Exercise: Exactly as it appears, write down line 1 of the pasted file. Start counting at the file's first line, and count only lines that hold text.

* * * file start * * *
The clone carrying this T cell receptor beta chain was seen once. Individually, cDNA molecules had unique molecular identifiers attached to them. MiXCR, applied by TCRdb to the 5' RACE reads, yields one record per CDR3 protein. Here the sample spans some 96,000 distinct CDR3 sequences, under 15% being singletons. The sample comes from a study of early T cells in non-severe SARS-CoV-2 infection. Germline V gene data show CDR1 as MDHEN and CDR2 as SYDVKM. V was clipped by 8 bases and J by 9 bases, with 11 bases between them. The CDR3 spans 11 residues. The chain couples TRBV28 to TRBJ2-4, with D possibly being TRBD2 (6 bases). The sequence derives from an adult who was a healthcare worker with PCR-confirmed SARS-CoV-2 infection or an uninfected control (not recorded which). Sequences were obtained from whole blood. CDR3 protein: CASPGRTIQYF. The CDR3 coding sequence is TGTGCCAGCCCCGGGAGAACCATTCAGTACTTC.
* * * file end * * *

The clone carrying this T cell receptor beta chain was seen once. Individually, cDNA molecules had unique molecular identifiers attached to them. MiXCR, applied by TCRdb to the 5' RACE reads, yields one record per CDR3 protein. Here the sample spans some 96,000 distinct CDR3 sequences, under 15% being singletons. The sample comes from a study of early T cells in non-severe SARS-CoV-2 infection. Germline V gene data show CDR1 as MDHEN and CDR2 as SYDVKM. V was clipped by 8 bases and J by 9 bases, with 11 bases between them. The CDR3 spans 11 residues. The chain couples TRBV28 to TRBJ2-4, with D possibly being TRBD2 (6 bases). The sequence derives from an adult who was a healthcare worker with PCR-confirmed SARS-CoV-2 infection or an uninfected control (not recorded which). Sequences were obtained from whole blood. CDR3 protein: CASPGRTIQYF. The CDR3 coding sequence is TGTGCCAGCCCCGGGAGAACCATTCAGTACTTC.